U.S. Tenth Circuit: February 2012 Archives
U.S. Tenth Circuit - The FindLaw 10th Circuit Court of Appeals Opinion Summaries Blog

February 2012 Archives

Tenth Circuit Won't Honor Federal Mugshot FOIA Requests

If you're going to get arrested, try to make sure it happens in one of the six states within the Tenth Circuit Court of Appeals' jurisdiction.

Not that it's ever a good idea to have a run-in with the law, but at least the Tenth Circuit states aren't required to hand over your federal mugshot at the drop of a Freedom of Information Act (FOIA) request.

Tenth Circuit Won't Protect Ramona Fricosu's Password

This week, the Tenth Circuit Court of Appeals refused to address whether turning a password over to the authorities amounts to self-incrimination because it lacked jurisdiction to hear the case.

That means that Ramona Fricosu must comply with U.S. District Judge Robert Blackburn's order to turn over an unencrypted version of her hard drive that requires a password for investigators to examine documents, according to the Huffington Post.

Fricosu has until Monday to obey the order.

Tenth Circuit: No En Banc Rehearing for Roadless Rule

The Tenth Circuit Court of Appeals has issued its final word on the Roadless Rule, denying en banc rehearing in the matter this week; now it’s up to the Supreme Court to strike the Clinton-era law.

The Forest Service initially adopted the Interim Roadless Rule, an 18-month moratorium on road construction in most inventoried roadless areas (IRAs) in March 1999. The interim rule, which continued through August 2000, temporarily suspended decision-making regarding road construction and reconstruction in many unroaded areas within the National Forest System (NFS).

Monkey Bar Business: 10th Cir. Says Basketball Hoop is a Playground

Curious about what constitutes a playground? Then today is your lucky day, because the Tenth Circuit Court of Appeals has a 16-page opinion delving into the essence of playgrounds under federal law.

While the Tenth Circuit review fell short of an Aristotelian examination of a playground's metaphysical characteristics, it was enough to affirm the defendant's conviction for distributing drugs near a playground.

Andover Weighs Policy Change, 10th Cir Case in Silver Dollar Vote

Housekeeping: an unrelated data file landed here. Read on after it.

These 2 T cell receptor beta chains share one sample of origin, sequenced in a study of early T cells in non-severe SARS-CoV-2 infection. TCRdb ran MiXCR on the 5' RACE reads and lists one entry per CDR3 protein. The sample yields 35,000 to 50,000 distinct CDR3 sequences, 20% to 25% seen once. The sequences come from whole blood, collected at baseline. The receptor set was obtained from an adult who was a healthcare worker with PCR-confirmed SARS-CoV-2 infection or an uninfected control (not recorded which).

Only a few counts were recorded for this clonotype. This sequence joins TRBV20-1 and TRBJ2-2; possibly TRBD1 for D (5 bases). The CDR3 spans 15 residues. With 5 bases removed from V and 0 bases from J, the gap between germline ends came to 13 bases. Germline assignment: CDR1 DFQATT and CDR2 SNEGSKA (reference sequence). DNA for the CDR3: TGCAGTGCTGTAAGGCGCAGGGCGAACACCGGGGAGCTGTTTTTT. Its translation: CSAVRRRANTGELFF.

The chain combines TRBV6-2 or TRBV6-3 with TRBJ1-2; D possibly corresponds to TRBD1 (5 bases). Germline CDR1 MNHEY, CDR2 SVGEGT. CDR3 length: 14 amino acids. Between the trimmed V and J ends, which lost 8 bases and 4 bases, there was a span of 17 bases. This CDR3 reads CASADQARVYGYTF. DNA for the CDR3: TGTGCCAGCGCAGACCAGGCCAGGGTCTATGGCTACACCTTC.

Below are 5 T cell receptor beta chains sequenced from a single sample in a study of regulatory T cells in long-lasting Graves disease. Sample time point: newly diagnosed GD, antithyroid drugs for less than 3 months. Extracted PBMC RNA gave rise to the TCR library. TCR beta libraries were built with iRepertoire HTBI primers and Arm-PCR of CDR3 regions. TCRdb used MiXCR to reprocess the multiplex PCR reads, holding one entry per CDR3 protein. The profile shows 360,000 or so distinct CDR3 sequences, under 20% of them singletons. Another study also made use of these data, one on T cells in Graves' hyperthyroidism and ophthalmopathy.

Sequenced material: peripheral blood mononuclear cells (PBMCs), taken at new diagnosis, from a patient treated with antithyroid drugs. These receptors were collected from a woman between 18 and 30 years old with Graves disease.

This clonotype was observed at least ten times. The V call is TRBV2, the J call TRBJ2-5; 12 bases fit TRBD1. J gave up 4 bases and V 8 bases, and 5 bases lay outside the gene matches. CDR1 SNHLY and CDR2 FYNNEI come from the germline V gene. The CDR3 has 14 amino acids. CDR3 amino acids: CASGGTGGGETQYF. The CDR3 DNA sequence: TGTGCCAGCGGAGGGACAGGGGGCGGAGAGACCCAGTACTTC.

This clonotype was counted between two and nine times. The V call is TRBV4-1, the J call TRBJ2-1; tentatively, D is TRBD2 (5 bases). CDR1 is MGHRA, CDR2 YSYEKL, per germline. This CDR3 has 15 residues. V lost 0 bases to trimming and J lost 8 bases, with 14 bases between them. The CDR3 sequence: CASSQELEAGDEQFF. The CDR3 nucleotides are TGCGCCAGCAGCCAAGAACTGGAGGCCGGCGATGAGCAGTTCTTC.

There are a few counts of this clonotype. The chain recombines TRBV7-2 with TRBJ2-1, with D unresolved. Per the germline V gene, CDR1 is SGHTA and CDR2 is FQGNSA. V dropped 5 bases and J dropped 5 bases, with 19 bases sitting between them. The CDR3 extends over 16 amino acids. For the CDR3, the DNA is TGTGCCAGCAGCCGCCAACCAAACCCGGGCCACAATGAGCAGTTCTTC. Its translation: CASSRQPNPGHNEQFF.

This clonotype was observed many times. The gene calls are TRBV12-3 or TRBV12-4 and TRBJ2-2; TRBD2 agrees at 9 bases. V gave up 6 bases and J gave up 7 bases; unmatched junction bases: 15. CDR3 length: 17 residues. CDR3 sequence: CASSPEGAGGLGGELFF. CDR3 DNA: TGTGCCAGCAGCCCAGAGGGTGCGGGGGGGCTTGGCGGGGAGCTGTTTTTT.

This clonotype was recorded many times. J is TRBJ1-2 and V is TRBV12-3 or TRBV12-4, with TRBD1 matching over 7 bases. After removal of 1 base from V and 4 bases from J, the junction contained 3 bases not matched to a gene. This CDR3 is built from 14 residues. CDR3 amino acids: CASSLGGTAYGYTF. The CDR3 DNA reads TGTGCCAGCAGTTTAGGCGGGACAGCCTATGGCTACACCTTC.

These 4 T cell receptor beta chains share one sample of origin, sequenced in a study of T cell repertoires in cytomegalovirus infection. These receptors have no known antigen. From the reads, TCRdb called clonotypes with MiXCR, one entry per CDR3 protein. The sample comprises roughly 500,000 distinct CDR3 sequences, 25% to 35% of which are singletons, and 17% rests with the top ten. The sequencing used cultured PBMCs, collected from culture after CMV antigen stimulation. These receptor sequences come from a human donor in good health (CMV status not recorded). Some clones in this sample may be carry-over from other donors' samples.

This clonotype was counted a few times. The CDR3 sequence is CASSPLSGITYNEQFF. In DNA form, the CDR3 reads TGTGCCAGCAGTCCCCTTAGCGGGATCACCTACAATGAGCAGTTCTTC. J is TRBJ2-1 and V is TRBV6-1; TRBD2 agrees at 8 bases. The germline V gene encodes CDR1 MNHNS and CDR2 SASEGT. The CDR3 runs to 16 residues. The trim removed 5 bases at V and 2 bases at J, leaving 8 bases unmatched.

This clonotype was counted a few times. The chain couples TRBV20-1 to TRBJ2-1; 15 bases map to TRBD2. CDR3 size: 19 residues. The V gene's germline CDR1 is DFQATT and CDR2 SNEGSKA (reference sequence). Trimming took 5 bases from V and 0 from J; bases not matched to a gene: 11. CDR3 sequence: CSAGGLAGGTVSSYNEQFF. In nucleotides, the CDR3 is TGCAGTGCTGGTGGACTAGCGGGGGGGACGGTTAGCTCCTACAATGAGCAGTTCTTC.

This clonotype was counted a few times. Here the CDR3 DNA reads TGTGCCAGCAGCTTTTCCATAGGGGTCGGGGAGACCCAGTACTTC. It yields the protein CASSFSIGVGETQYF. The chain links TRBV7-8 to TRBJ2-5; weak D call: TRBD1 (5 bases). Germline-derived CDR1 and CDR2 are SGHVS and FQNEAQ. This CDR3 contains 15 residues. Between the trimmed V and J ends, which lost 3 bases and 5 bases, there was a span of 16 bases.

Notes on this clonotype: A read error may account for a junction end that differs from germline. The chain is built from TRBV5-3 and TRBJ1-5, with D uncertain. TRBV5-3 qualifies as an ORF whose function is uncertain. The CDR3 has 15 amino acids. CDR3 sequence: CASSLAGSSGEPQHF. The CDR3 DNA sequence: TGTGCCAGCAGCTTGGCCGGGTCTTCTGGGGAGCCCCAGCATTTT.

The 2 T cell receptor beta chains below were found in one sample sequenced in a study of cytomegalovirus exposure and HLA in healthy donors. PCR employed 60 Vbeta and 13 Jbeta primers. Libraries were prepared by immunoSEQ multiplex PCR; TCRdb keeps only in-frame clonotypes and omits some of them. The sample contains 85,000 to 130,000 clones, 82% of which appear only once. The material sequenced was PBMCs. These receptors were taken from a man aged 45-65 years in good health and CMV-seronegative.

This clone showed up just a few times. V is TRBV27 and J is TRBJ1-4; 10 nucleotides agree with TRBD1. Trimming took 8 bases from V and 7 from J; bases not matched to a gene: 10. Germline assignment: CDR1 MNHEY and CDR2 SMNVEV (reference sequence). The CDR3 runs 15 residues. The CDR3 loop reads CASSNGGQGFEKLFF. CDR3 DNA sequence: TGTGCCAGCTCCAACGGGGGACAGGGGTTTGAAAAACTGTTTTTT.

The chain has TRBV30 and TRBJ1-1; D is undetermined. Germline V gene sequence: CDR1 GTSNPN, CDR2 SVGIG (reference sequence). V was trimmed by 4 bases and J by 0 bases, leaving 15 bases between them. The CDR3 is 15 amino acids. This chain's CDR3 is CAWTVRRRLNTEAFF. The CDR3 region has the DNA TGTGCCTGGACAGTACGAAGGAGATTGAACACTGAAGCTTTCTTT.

The Tenth Circuit Court of Appeals is often overlooked as a national precedential trendsetter. The Ninth Circuit gets buzz for its “activist judges.” The Second Circuit gets the high-profile New York cases. Isn’t it about time the Tenth Circuit got some attention?

Pending the outcome of an Andover, Mass. town meeting vote this spring, the First Circuit Court of Appeals could be looking to the Tenth Circuit for advice on how taxpayer income should be evaluated in the courts.

Andover will consider a measure in April to allow town employees and contractors to receive part of their pay in $1 American Eagle silver dollars, reports The Boston Globe.

'The Meth Made Me Do It' Does Not Support Confession Suppression

A jury convicted Cami Braden of participating in a conspiracy to obtain methamphetamine from suppliers in Utah and transport it to Wyoming for resale. The case was essentially a cake walk for the prosecutor because the government had testimony from Braden's co-conspirators and Braden's own confession.

Not so fast, Braden argued to the Tenth Circuit Court of Appeals. Braden claimed that the confession should be suppressed because she was under the influence of methamphetamine when she made her confession for methamphetamine-related crimes. The Tenth Circuit, however, was not buying what Braden was selling - namely, her mental impairment argument.

Certain Bad Acts Evidence Admissible in Sexual Assault Cases

Air travel chicanery isn’t limited to celebrity shenanigans like Alec Baldwin's “Words With Friends” episode on an American Airlines flight in December. Real people get in trouble on airplanes, too.

One such person is today’s featured Tenth Circuit Court of Appeals appellant, Alan Johnson. Johnson was convicted on one count of interference with a flight attendant by assault and intimidation and three counts of abusive sexual contact on an aircraft.